Comparing Yourself To Others. A Cool Tool
But what makes us feel better? Watching a tennis player friend who is better or worse at the game than you are, even though the better player can help you improve your game? It depends upon who the person is. If it is your neighbor, according to a recent study, you would rather play better than he or she does.
A 2005 study cited in an article in the July 2, 2011 issue of The New York Times, noted that most of us feel better if we make, say, $100,000 if the majority of our neighbors make $75,000 than if we earn $150,000 when most of our friends bring in $200,000. The article notes that John Stuart Mill said: “Men do not desire to be rich, but to be richer than other men.”
Why is this important from a public relations standpoint? Because it relates to the environment in which we introduce our products and services and people’s needs to compare themselves with others within their peer groups.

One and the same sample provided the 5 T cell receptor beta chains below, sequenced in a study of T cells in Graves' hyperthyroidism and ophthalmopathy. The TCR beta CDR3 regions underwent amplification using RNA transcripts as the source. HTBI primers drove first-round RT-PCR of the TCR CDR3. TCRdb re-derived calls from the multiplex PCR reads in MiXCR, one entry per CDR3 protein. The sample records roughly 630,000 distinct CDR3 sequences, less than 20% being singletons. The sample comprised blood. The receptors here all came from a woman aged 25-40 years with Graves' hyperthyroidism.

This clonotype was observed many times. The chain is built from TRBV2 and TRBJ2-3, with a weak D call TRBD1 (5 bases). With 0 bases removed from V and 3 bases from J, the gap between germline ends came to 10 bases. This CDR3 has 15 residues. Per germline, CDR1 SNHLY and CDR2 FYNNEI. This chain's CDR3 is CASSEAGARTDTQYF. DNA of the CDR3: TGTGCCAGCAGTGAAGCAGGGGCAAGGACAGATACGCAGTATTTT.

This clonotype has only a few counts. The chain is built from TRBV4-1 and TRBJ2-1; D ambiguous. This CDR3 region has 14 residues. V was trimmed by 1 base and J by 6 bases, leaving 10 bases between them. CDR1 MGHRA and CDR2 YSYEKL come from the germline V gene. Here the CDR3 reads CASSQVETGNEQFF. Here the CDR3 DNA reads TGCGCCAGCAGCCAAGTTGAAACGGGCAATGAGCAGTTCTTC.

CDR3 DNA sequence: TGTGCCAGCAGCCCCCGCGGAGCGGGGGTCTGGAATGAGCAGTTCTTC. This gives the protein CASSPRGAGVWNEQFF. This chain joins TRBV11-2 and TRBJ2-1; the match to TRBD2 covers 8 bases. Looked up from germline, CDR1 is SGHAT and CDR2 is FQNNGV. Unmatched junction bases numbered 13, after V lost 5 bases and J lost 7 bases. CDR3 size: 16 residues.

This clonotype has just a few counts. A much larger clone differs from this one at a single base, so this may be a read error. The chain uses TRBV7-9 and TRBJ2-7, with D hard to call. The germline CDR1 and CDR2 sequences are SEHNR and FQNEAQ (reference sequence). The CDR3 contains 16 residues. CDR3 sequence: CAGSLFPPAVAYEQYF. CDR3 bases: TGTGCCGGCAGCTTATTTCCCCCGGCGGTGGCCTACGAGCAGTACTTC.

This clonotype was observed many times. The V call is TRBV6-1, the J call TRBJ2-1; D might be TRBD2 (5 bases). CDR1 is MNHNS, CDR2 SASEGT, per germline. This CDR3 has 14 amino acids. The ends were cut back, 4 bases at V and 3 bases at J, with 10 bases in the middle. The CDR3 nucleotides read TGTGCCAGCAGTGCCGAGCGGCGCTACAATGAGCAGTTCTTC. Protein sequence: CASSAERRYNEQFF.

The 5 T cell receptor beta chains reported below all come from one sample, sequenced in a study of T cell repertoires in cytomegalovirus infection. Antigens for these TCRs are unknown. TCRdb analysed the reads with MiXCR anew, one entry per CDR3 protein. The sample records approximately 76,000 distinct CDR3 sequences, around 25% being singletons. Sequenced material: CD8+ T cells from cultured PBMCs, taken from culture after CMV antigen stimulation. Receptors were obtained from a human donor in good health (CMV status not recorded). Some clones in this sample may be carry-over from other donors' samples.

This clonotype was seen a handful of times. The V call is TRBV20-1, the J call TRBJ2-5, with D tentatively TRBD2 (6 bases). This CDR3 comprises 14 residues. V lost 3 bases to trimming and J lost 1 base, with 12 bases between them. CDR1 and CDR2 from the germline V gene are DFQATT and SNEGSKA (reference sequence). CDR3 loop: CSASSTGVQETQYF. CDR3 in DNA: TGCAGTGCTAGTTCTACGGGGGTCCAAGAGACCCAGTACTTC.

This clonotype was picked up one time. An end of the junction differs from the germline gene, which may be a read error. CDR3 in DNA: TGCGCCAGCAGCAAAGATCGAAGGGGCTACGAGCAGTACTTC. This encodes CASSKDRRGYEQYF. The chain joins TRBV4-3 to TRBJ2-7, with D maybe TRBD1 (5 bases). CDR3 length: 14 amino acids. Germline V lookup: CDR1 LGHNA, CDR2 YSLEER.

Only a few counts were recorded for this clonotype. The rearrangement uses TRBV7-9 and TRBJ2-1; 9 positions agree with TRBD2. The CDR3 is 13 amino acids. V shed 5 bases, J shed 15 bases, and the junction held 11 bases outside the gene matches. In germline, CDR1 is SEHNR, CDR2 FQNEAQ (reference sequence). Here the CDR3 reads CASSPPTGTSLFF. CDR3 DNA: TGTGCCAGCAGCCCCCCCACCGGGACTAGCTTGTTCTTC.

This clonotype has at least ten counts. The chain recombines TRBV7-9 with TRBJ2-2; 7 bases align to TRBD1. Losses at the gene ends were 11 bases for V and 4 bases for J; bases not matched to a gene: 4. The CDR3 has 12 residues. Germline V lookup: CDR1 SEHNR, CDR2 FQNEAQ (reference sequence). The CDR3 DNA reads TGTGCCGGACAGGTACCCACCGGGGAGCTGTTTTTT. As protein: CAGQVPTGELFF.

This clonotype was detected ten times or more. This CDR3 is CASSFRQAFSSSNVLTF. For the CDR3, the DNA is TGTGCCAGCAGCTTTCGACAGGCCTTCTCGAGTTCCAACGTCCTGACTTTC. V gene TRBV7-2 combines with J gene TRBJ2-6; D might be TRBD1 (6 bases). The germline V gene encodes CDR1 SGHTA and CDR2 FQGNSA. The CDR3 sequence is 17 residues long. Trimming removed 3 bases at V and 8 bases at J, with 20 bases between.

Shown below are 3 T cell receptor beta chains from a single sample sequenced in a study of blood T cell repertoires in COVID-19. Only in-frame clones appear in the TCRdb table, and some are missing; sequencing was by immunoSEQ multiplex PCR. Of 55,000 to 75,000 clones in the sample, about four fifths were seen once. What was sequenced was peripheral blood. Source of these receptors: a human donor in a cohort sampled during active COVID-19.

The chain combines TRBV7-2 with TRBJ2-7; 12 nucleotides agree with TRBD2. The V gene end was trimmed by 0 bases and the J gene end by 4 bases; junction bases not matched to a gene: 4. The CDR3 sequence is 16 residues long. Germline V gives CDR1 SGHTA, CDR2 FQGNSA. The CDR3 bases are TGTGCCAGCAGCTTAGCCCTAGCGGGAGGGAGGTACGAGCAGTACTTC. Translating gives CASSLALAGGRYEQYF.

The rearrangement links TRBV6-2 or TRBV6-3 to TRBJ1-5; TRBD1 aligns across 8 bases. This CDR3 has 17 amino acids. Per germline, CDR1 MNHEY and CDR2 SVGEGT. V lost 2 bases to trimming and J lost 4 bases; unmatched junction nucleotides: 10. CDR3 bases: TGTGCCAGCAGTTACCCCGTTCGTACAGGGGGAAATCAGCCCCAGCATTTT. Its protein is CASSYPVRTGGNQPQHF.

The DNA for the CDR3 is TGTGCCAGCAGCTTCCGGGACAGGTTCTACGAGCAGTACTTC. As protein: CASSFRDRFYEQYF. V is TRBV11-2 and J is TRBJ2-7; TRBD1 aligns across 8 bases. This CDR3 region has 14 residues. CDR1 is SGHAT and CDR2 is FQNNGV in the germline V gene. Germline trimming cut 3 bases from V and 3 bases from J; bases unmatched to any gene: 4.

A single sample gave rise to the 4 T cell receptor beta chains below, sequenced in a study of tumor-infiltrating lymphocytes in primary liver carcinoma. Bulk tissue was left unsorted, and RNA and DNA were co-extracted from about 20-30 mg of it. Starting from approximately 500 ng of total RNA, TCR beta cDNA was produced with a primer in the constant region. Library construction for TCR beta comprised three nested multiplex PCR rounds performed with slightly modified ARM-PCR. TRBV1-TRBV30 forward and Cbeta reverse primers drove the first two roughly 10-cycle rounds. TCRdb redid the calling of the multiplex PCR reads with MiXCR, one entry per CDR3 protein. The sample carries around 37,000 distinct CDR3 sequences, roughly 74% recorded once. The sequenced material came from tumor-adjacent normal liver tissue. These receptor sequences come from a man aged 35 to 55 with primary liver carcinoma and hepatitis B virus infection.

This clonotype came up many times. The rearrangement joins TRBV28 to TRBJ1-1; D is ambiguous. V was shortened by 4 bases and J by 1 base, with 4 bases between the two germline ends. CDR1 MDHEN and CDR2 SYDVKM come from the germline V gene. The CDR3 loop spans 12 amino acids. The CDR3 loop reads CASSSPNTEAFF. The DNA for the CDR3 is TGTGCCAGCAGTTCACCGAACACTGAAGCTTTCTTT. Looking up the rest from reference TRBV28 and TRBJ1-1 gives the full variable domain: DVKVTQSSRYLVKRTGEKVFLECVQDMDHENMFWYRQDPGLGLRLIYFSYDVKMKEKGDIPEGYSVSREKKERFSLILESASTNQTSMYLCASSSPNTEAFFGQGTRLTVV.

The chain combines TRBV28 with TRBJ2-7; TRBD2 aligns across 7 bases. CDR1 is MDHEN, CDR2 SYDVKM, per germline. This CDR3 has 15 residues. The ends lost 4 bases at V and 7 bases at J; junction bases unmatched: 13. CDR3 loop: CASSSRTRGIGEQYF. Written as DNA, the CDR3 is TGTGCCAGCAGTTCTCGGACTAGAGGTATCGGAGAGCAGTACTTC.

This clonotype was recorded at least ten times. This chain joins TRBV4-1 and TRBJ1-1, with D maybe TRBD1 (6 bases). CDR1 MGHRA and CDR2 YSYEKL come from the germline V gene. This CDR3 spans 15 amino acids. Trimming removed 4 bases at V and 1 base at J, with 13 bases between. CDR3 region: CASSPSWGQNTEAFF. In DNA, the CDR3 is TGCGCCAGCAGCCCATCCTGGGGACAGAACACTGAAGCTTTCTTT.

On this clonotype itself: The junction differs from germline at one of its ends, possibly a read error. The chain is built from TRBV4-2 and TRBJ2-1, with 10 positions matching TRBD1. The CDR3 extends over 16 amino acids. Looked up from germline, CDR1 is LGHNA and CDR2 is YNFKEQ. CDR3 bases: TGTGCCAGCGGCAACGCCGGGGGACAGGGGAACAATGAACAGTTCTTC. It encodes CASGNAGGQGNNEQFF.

For a retirement services company, according to the same article, for example, this could be very important, as its clients need to measure the amount of money they have put away compared to the norm. According to a vice president of ING Retirement, performing this kind of analysis gets people thinking about their situation, something they usually try to avoid. When they see the facts, a large percentage of them opt to take some positive action.
According to noted Harvard professor, David Laibson, “Comparisons to large groups of peers are often useful. It’s never the final word on what I should do, but it does give me food for thought.”